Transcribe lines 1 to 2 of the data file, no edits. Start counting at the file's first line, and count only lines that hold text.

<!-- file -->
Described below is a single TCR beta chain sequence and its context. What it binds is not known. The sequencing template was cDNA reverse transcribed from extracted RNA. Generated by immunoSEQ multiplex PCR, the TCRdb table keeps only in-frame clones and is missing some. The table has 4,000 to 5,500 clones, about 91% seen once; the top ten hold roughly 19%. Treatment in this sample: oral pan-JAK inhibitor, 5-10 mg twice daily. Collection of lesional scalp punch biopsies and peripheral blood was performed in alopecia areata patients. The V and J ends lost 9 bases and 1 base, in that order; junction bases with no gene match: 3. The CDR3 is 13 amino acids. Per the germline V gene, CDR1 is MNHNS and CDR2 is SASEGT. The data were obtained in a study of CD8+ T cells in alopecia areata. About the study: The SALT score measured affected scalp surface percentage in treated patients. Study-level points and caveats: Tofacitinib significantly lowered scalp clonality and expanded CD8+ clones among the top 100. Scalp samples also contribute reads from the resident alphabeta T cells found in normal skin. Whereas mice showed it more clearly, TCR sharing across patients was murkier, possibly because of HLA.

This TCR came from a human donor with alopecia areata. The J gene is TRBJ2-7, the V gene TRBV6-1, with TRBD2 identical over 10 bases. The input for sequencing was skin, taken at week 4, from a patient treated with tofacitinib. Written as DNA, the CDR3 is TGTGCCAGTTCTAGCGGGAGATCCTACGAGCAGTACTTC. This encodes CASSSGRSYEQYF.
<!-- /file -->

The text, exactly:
Described below is a single TCR beta chain sequence and its context. What it binds is not known. The sequencing template was cDNA reverse transcribed from extracted RNA. Generated by immunoSEQ multiplex PCR, the TCRdb table keeps only in-frame clones and is missing some. The table has 4,000 to 5,500 clones, about 91% seen once; the top ten hold roughly 19%. Treatment in this sample: oral pan-JAK inhibitor, 5-10 mg twice daily. Collection of lesional scalp punch biopsies and peripheral blood was performed in alopecia areata patients. The V and J ends lost 9 bases and 1 base, in that order; junction bases with no gene match: 3. The CDR3 is 13 amino acids. Per the germline V gene, CDR1 is MNHNS and CDR2 is SASEGT. The data were obtained in a study of CD8+ T cells in alopecia areata. About the study: The SALT score measured affected scalp surface percentage in treated patients. Study-level points and caveats: Tofacitinib significantly lowered scalp clonality and expanded CD8+ clones among the top 100. Scalp samples also contribute reads from the resident alphabeta T cells found in normal skin. Whereas mice showed it more clearly, TCR sharing across patients was murkier, possibly because of HLA.

This TCR came from a human donor with alopecia areata. The J gene is TRBJ2-7, the V gene TRBV6-1, with TRBD2 identical over 10 bases. The input for sequencing was skin, taken at week 4, from a patient treated with tofacitinib. Written as DNA, the CDR3 is TGTGCCAGTTCTAGCGGGAGATCCTACGAGCAGTACTTC. This encodes CASSSGRSYEQYF.